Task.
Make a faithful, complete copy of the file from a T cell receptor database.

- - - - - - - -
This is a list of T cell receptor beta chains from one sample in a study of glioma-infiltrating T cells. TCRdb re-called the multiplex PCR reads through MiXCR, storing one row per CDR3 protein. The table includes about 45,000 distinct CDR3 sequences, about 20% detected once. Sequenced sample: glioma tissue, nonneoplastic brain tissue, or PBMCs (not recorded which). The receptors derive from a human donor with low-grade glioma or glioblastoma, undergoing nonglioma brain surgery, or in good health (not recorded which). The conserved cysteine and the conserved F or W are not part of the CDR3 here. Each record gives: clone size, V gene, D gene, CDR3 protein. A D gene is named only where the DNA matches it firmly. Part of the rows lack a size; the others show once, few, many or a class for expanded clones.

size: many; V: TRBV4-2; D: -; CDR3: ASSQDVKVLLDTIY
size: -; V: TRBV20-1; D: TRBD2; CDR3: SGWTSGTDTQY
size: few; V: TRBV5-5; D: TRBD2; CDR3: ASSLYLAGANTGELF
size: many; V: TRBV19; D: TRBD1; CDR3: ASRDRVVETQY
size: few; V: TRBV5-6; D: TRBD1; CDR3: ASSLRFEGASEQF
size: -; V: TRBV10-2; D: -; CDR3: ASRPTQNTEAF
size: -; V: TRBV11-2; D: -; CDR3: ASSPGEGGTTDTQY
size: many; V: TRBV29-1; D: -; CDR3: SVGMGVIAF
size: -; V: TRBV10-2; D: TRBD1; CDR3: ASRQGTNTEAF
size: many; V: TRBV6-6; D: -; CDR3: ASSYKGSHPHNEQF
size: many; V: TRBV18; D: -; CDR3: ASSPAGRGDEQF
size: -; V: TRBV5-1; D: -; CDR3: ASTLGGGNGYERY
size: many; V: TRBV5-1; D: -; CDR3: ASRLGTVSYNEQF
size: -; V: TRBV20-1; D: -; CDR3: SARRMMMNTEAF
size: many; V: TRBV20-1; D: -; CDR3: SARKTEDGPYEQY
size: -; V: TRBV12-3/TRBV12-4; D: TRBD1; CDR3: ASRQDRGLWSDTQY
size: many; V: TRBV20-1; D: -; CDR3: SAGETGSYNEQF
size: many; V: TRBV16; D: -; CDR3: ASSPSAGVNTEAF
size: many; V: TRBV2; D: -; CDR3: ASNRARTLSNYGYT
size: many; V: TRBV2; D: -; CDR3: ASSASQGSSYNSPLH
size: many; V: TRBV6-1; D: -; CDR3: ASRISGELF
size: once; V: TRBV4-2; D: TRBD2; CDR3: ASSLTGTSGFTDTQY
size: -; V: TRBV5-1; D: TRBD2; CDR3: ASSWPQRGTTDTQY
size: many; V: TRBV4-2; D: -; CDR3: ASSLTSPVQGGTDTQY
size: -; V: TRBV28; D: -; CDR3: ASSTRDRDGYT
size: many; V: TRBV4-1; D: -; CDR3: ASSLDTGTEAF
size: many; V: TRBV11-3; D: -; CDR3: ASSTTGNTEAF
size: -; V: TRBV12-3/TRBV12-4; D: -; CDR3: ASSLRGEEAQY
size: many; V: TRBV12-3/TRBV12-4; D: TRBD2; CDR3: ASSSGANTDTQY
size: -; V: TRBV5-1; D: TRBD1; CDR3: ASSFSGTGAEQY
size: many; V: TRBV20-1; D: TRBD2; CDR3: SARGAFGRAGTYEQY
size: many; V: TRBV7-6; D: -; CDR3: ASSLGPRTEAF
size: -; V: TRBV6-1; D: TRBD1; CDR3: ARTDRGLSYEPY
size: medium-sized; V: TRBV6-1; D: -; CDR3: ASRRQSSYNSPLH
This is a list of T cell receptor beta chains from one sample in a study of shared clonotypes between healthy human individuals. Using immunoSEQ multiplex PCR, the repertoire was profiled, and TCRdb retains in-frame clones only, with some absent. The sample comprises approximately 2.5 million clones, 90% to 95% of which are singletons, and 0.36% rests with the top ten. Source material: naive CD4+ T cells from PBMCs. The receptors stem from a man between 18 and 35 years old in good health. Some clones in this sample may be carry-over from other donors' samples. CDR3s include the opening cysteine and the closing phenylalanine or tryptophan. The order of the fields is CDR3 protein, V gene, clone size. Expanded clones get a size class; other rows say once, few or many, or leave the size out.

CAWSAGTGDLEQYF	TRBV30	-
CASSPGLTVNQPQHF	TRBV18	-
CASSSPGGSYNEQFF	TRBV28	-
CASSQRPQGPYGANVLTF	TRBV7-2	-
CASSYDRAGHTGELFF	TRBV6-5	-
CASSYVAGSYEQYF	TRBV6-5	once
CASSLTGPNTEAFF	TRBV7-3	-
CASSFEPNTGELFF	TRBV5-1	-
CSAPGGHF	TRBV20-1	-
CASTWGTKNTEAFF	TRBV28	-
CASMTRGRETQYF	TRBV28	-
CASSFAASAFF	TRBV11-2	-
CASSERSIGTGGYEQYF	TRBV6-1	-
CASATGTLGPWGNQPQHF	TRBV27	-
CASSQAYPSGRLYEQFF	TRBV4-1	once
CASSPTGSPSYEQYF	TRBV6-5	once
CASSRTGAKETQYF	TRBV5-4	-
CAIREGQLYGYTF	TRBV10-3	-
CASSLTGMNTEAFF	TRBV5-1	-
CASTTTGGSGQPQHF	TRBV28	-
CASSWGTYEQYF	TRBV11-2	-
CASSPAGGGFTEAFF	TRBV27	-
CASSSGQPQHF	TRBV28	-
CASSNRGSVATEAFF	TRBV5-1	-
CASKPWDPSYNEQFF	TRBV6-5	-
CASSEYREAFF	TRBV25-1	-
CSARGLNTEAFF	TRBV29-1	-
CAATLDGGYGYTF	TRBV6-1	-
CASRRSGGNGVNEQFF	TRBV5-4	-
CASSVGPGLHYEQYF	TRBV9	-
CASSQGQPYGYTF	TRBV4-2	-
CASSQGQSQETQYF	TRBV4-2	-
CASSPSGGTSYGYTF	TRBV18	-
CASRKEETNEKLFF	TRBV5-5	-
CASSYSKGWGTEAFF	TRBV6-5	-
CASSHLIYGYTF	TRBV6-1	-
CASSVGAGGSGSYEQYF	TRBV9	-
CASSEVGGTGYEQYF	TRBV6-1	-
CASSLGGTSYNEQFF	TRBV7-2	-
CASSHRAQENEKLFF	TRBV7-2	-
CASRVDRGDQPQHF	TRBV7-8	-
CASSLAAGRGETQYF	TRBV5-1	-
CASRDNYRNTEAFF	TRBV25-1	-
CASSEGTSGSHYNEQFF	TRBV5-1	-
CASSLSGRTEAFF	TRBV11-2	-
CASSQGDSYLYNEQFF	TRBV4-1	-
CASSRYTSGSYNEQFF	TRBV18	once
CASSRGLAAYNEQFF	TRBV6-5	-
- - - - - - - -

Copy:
This is a list of T cell receptor beta chains from one sample in a study of glioma-infiltrating T cells. TCRdb re-called the multiplex PCR reads through MiXCR, storing one row per CDR3 protein. The table includes about 45,000 distinct CDR3 sequences, about 20% detected once. Sequenced sample: glioma tissue, nonneoplastic brain tissue, or PBMCs (not recorded which). The receptors derive from a human donor with low-grade glioma or glioblastoma, undergoing nonglioma brain surgery, or in good health (not recorded which). The conserved cysteine and the conserved F or W are not part of the CDR3 here. Each record gives: clone size, V gene, D gene, CDR3 protein. A D gene is named only where the DNA matches it firmly. Part of the rows lack a size; the others show once, few, many or a class for expanded clones.

size: many; V: TRBV4-2; D: -; CDR3: ASSQDVKVLLDTIY
size: -; V: TRBV20-1; D: TRBD2; CDR3: SGWTSGTDTQY
size: few; V: TRBV5-5; D: TRBD2; CDR3: ASSLYLAGANTGELF
size: many; V: TRBV19; D: TRBD1; CDR3: ASRDRVVETQY
size: few; V: TRBV5-6; D: TRBD1; CDR3: ASSLRFEGASEQF
size: -; V: TRBV10-2; D: -; CDR3: ASRPTQNTEAF
size: -; V: TRBV11-2; D: -; CDR3: ASSPGEGGTTDTQY
size: many; V: TRBV29-1; D: -; CDR3: SVGMGVIAF
size: -; V: TRBV10-2; D: TRBD1; CDR3: ASRQGTNTEAF
size: many; V: TRBV6-6; D: -; CDR3: ASSYKGSHPHNEQF
size: many; V: TRBV18; D: -; CDR3: ASSPAGRGDEQF
size: -; V: TRBV5-1; D: -; CDR3: ASTLGGGNGYERY
size: many; V: TRBV5-1; D: -; CDR3: ASRLGTVSYNEQF
size: -; V: TRBV20-1; D: -; CDR3: SARRMMMNTEAF
size: many; V: TRBV20-1; D: -; CDR3: SARKTEDGPYEQY
size: -; V: TRBV12-3/TRBV12-4; D: TRBD1; CDR3: ASRQDRGLWSDTQY
size: many; V: TRBV20-1; D: -; CDR3: SAGETGSYNEQF
size: many; V: TRBV16; D: -; CDR3: ASSPSAGVNTEAF
size: many; V: TRBV2; D: -; CDR3: ASNRARTLSNYGYT
size: many; V: TRBV2; D: -; CDR3: ASSASQGSSYNSPLH
size: many; V: TRBV6-1; D: -; CDR3: ASRISGELF
size: once; V: TRBV4-2; D: TRBD2; CDR3: ASSLTGTSGFTDTQY
size: -; V: TRBV5-1; D: TRBD2; CDR3: ASSWPQRGTTDTQY
size: many; V: TRBV4-2; D: -; CDR3: ASSLTSPVQGGTDTQY
size: -; V: TRBV28; D: -; CDR3: ASSTRDRDGYT
size: many; V: TRBV4-1; D: -; CDR3: ASSLDTGTEAF
size: many; V: TRBV11-3; D: -; CDR3: ASSTTGNTEAF
size: -; V: TRBV12-3/TRBV12-4; D: -; CDR3: ASSLRGEEAQY
size: many; V: TRBV12-3/TRBV12-4; D: TRBD2; CDR3: ASSSGANTDTQY
size: -; V: TRBV5-1; D: TRBD1; CDR3: ASSFSGTGAEQY
size: many; V: TRBV20-1; D: TRBD2; CDR3: SARGAFGRAGTYEQY
size: many; V: TRBV7-6; D: -; CDR3: ASSLGPRTEAF
size: -; V: TRBV6-1; D: TRBD1; CDR3: ARTDRGLSYEPY
size: medium-sized; V: TRBV6-1; D: -; CDR3: ASRRQSSYNSPLH
This is a list of T cell receptor beta chains from one sample in a study of shared clonotypes between healthy human individuals. Using immunoSEQ multiplex PCR, the repertoire was profiled, and TCRdb retains in-frame clones only, with some absent. The sample comprises approximately 2.5 million clones, 90% to 95% of which are singletons, and 0.36% rests with the top ten. Source material: naive CD4+ T cells from PBMCs. The receptors stem from a man between 18 and 35 years old in good health. Some clones in this sample may be carry-over from other donors' samples. CDR3s include the opening cysteine and the closing phenylalanine or tryptophan. The order of the fields is CDR3 protein, V gene, clone size. Expanded clones get a size class; other rows say once, few or many, or leave the size out.

CAWSAGTGDLEQYF	TRBV30	-
CASSPGLTVNQPQHF	TRBV18	-
CASSSPGGSYNEQFF	TRBV28	-
CASSQRPQGPYGANVLTF	TRBV7-2	-
CASSYDRAGHTGELFF	TRBV6-5	-
CASSYVAGSYEQYF	TRBV6-5	once
CASSLTGPNTEAFF	TRBV7-3	-
CASSFEPNTGELFF	TRBV5-1	-
CSAPGGHF	TRBV20-1	-
CASTWGTKNTEAFF	TRBV28	-
CASMTRGRETQYF	TRBV28	-
CASSFAASAFF	TRBV11-2	-
CASSERSIGTGGYEQYF	TRBV6-1	-
CASATGTLGPWGNQPQHF	TRBV27	-
CASSQAYPSGRLYEQFF	TRBV4-1	once
CASSPTGSPSYEQYF	TRBV6-5	once
CASSRTGAKETQYF	TRBV5-4	-
CAIREGQLYGYTF	TRBV10-3	-
CASSLTGMNTEAFF	TRBV5-1	-
CASTTTGGSGQPQHF	TRBV28	-
CASSWGTYEQYF	TRBV11-2	-
CASSPAGGGFTEAFF	TRBV27	-
CASSSGQPQHF	TRBV28	-
CASSNRGSVATEAFF	TRBV5-1	-
CASKPWDPSYNEQFF	TRBV6-5	-
CASSEYREAFF	TRBV25-1	-
CSARGLNTEAFF	TRBV29-1	-
CAATLDGGYGYTF	TRBV6-1	-
CASRRSGGNGVNEQFF	TRBV5-4	-
CASSVGPGLHYEQYF	TRBV9	-
CASSQGQPYGYTF	TRBV4-2	-
CASSQGQSQETQYF	TRBV4-2	-
CASSPSGGTSYGYTF	TRBV18	-
CASRKEETNEKLFF	TRBV5-5	-
CASSYSKGWGTEAFF	TRBV6-5	-
CASSHLIYGYTF	TRBV6-1	-
CASSVGAGGSGSYEQYF	TRBV9	-
CASSEVGGTGYEQYF	TRBV6-1	-
CASSLGGTSYNEQFF	TRBV7-2	-
CASSHRAQENEKLFF	TRBV7-2	-
CASRVDRGDQPQHF	TRBV7-8	-
CASSLAAGRGETQYF	TRBV5-1	-
CASRDNYRNTEAFF	TRBV25-1	-
CASSEGTSGSHYNEQFF	TRBV5-1	-
CASSLSGRTEAFF	TRBV11-2	-
CASSQGDSYLYNEQFF	TRBV4-1	-
CASSRYTSGSYNEQFF	TRBV18	once
CASSRGLAAYNEQFF	TRBV6-5	-